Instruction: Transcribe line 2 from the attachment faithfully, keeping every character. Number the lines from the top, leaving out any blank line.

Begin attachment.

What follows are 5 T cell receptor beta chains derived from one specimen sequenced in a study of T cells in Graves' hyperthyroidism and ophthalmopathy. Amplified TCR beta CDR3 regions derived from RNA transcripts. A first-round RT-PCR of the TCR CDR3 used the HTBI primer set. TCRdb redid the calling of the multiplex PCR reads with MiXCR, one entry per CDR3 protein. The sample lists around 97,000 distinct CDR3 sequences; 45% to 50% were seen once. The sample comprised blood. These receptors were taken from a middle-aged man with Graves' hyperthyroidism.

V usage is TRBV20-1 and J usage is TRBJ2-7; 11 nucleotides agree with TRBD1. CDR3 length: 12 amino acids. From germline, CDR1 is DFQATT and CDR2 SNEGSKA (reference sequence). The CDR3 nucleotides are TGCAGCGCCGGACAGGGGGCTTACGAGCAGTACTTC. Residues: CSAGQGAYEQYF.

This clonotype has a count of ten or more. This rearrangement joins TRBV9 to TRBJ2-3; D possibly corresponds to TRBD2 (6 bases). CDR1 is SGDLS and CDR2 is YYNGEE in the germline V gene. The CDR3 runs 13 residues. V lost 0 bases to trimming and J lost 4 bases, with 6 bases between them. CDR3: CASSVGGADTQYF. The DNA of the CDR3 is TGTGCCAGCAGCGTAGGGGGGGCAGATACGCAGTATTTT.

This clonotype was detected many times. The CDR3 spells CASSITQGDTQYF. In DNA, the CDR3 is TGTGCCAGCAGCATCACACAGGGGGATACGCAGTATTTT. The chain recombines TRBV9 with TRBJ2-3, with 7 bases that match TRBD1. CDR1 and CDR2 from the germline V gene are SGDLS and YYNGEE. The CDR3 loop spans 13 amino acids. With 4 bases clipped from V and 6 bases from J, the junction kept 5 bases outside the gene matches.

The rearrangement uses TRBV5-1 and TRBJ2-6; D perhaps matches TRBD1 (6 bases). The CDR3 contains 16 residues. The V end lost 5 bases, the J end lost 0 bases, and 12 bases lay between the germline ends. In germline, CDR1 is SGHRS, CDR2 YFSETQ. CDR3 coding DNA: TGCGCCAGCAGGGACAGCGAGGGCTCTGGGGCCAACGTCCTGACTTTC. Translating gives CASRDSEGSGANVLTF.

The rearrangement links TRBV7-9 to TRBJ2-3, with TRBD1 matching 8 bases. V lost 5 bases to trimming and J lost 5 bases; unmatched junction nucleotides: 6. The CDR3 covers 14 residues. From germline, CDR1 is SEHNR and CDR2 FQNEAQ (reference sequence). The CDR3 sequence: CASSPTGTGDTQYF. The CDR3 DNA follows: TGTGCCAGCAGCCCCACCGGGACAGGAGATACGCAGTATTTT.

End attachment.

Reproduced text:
V usage is TRBV20-1 and J usage is TRBJ2-7; 11 nucleotides agree with TRBD1. CDR3 length: 12 amino acids. From germline, CDR1 is DFQATT and CDR2 SNEGSKA (reference sequence). The CDR3 nucleotides are TGCAGCGCCGGACAGGGGGCTTACGAGCAGTACTTC. Residues: CSAGQGAYEQYF.